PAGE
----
Sonic Underground: Sonic’s least favorite cartoon

Sonic the Hedgehog is one of the most popular fictional characters of the modern era, but there’s a curious generational nature to Blue Blur’s fan base. Kids and newcomers to the franchise love the current abundance of quality content featuring their favorite character, but not every release has been a complete hit.

Sonic has starred in no less than six anime series, all of which had radically different art styles and approaches to the character. Even with two feature films and countless games, animation is one of the most common places new fans find the iconic hedgehog. Some of these takes have aged better than others.

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It was 1999. The Blue Blur had just begun its long and messy transition to 3D gaming with Sonic Adventure and two anime series had already been launched and concluded. The first, titled The Adventures of Sonic the Hedgehogwas a goofy comedy series modeled on looney tunes. This series is less than fondly remembered for its sense of humor. The 1993 follow-up, officially called sonic the hedgehog and colloquially known as Sat AM, has held up much better over the years. Its darker story and more action-oriented presentation made it a fan favorite past and present. Sat AM only lasted 26 episodes, leaving fans without a Sonic animated series for a few years. However, when the character returned to the small screen, he did so in a different form.


Sonic Underground, like the first two versions of the character, was produced by DIC Entertainment. DIC was responsible for the overwhelming majority of video game cartoons in the 90s, from Super Mario Bros. Super Show at Dual Dragon at Captain N. Like previous Sonic cartoons, clandestinely was primarily pitched as marketing for the latest game and, by extension, the recently released Sega Dreamcast. Unlike today’s viral marketing campaigns or celebrities, video game companies in the 90s preferred full-length anime series to sell their games. Production was extremely rare. Two twenty-minute episodes were created per week, often pitched by huge groups of writers who had never heard of the characters before. The whole show kicked off with incredible speed, often leaving songwriter Mike Piccirillo to piece together pieces with no idea of ​​the plot. With animation outsourced to Taiwan and dozens of writers auditioning for their scripts, the show was a bit of a mess.


Sonic Underground is almost completely unrelated to the traditional Sonic canon. It takes place on another Mobius, ruled by a monarch named Queen Aleena. The series’ villain, Dr. Robotnik, overthrows Aleena’s peaceful government and installs himself as a brutal dictator. Aleena hides, with the help of Delphius’ powerful and seemingly clairvoyant Oracle. The Oracle tells Aleena that she must separate her three children and hide them, in accordance with a prophecy that foretells their reunion. After years of living in secrecy, Aleena’s three children have been reunited, told of their fates, and sent on a quest to overthrow Robotnik and find their mother.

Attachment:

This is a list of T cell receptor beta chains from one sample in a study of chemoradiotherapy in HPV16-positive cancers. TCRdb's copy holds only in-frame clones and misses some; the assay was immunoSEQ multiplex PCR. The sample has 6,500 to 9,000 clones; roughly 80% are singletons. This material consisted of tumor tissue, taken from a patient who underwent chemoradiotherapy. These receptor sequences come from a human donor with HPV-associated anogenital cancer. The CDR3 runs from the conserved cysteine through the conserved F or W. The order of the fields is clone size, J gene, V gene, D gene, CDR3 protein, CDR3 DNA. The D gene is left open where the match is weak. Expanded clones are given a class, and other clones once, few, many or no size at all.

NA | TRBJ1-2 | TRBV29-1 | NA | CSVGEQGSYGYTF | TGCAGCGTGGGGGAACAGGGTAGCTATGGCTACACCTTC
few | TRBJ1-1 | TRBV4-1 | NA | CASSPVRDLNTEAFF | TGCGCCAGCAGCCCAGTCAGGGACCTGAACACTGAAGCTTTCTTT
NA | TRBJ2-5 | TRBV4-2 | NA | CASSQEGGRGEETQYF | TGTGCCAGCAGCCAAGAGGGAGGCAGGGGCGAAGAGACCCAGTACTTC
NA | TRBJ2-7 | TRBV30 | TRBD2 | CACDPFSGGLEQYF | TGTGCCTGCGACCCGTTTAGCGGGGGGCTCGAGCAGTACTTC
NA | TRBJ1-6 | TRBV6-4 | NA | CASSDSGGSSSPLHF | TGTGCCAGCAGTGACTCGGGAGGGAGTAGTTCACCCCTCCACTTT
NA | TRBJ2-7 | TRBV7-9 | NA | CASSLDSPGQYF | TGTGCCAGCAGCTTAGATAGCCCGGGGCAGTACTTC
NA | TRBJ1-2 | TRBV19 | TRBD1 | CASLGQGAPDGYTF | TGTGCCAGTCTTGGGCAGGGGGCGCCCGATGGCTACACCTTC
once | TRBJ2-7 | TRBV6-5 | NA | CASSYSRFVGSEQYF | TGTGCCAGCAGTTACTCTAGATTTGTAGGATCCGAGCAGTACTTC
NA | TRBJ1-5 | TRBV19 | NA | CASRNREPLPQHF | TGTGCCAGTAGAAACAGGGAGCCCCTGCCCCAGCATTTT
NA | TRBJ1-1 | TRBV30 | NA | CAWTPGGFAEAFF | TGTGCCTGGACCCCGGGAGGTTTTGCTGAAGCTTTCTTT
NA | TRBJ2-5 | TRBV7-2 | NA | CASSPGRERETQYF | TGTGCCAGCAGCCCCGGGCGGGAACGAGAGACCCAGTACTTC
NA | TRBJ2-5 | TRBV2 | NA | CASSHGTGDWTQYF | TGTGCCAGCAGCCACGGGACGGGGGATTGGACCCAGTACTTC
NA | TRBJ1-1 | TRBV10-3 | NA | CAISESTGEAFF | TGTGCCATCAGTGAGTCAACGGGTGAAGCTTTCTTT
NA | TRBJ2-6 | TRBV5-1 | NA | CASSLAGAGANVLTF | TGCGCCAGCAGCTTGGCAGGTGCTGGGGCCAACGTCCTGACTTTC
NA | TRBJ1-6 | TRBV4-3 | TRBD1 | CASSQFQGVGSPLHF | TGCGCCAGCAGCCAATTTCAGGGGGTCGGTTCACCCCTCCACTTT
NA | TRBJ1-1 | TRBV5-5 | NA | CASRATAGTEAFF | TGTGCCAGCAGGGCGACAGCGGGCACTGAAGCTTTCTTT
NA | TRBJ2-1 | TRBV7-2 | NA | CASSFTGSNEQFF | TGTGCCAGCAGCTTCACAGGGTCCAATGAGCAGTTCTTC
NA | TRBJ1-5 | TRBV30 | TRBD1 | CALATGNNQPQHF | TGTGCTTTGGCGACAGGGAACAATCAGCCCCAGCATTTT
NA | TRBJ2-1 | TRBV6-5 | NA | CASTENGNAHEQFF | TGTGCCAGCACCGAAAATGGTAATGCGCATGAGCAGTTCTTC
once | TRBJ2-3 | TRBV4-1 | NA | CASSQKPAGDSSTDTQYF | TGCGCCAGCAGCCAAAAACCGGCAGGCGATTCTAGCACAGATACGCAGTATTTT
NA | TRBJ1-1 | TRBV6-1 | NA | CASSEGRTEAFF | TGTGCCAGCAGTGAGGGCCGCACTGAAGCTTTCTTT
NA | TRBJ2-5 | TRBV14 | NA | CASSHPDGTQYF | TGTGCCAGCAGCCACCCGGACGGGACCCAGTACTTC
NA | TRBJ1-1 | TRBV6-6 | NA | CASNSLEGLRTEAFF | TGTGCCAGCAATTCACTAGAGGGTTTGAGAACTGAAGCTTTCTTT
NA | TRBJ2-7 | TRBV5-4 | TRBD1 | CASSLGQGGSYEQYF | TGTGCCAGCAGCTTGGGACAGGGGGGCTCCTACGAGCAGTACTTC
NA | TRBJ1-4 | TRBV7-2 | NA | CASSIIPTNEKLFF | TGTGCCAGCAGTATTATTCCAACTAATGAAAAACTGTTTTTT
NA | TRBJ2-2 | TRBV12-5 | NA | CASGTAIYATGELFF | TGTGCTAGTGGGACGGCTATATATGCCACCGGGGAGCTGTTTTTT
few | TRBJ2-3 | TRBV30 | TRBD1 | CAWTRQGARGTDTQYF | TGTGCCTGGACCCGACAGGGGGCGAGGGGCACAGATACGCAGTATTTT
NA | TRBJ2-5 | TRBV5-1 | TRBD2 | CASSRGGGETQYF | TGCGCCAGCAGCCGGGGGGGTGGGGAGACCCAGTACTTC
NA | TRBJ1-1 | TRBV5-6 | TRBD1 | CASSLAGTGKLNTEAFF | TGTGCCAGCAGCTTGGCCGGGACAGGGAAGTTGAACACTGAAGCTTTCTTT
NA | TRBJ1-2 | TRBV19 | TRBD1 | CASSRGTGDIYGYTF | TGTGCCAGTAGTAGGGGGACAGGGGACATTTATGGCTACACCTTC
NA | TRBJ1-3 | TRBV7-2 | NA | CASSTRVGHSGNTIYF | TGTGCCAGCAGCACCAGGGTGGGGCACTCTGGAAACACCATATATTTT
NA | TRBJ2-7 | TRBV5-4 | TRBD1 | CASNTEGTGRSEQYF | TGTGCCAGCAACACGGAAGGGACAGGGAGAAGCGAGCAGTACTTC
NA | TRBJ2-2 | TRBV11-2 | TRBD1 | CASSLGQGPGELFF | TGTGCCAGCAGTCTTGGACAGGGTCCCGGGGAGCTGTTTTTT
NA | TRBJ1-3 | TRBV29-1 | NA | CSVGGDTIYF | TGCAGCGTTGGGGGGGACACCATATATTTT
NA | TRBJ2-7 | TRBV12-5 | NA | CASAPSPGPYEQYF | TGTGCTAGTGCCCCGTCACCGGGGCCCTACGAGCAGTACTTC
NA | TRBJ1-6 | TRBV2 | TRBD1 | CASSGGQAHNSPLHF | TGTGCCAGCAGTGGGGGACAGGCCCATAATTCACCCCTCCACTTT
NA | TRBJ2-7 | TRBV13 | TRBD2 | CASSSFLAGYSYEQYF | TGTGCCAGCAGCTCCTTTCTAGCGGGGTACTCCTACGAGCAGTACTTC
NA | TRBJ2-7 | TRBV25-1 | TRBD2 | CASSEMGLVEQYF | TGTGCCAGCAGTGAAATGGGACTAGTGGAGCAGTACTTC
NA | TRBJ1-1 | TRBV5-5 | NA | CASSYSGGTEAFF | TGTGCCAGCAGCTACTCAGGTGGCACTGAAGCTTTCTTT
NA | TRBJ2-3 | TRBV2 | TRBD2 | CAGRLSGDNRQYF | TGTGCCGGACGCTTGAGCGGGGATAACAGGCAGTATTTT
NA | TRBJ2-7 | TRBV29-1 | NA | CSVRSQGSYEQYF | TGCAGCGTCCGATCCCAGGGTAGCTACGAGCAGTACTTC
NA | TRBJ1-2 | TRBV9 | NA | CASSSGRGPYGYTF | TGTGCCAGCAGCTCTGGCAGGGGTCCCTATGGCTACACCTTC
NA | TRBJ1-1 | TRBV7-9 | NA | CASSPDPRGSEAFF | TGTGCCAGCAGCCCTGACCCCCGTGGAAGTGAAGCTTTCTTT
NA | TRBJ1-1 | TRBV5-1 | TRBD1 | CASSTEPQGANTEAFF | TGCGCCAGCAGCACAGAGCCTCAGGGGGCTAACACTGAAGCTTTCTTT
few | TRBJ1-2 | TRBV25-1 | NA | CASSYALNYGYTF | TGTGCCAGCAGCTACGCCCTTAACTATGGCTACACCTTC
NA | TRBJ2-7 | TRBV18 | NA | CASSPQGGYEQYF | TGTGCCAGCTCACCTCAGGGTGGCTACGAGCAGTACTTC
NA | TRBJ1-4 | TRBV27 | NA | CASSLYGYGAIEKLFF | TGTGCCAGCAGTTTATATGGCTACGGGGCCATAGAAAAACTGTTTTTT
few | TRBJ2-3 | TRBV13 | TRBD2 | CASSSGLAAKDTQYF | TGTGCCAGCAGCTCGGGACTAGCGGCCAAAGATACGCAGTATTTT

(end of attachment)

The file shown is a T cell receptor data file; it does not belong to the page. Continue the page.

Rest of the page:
The heroes of Sonic Underground are Sonic, portrayed in much the same way as his other cartoon appearances, his sister Sonia, and their brother Manic. It’s those hilarious Sonic OCs that charm the show from the first moment. The oddly disturbing story is quite thin, seeking to follow Sat AM‘s lead, but the main characters aren’t likable. Sonia and Manic did not survive much of Sonic’s continued fame. They show up occasionally in the comics, but they’re at the low end of his circle. Sonia is described as the traditional cartoon “cool girl” archetype of the era, often seen riding a motorcycle and doing karate. She is the only character with a romantic subplot, shown with a crush on Knuckles. She is eerily similar to recent portrayals of Amy. Manic is almost hilarious, probably the peak of the franchise’s 13-year-old energy prior to Shadow’s release. He is a brash criminal who rides a hoverboard and speaks with constant sarcasm. It doesn’t help that all three siblings are voiced by Jaleel White, struggling to differentiate themselves while remaining similar.


Sonic Underground leans in the more action-oriented direction of its direct predecessor, but goes about it in a very different way. Rather than the typical dash and homing attack, Sonic and his siblings fight while playing in a rock band. Each hedgehog is armed with a medallion that transforms into a musical instrument, which they use to play at least one song per episode. Sonic plays the electric guitar, Sonia the keyboard and Manic the drums. Maybe with the release of Sonic Adventure just before, someone doing the show realized how integral butt rocking was to the character. It’s hilarious to add rock stars to the already monstrous list of cool ’90s traits that Sonic embodies, but it’s not interesting to watch cartoon characters play instruments on the requisite killer robots.

Sonic Underground only lasted 40 episodes, and frankly, that’s more than enough. It’s a fun show that contributed very little to the overall Sonic canon. Fans who complain about how the Blue Blur is handled in movies or upcoming ones Prime Sonic must look to the past and have hope for the future.

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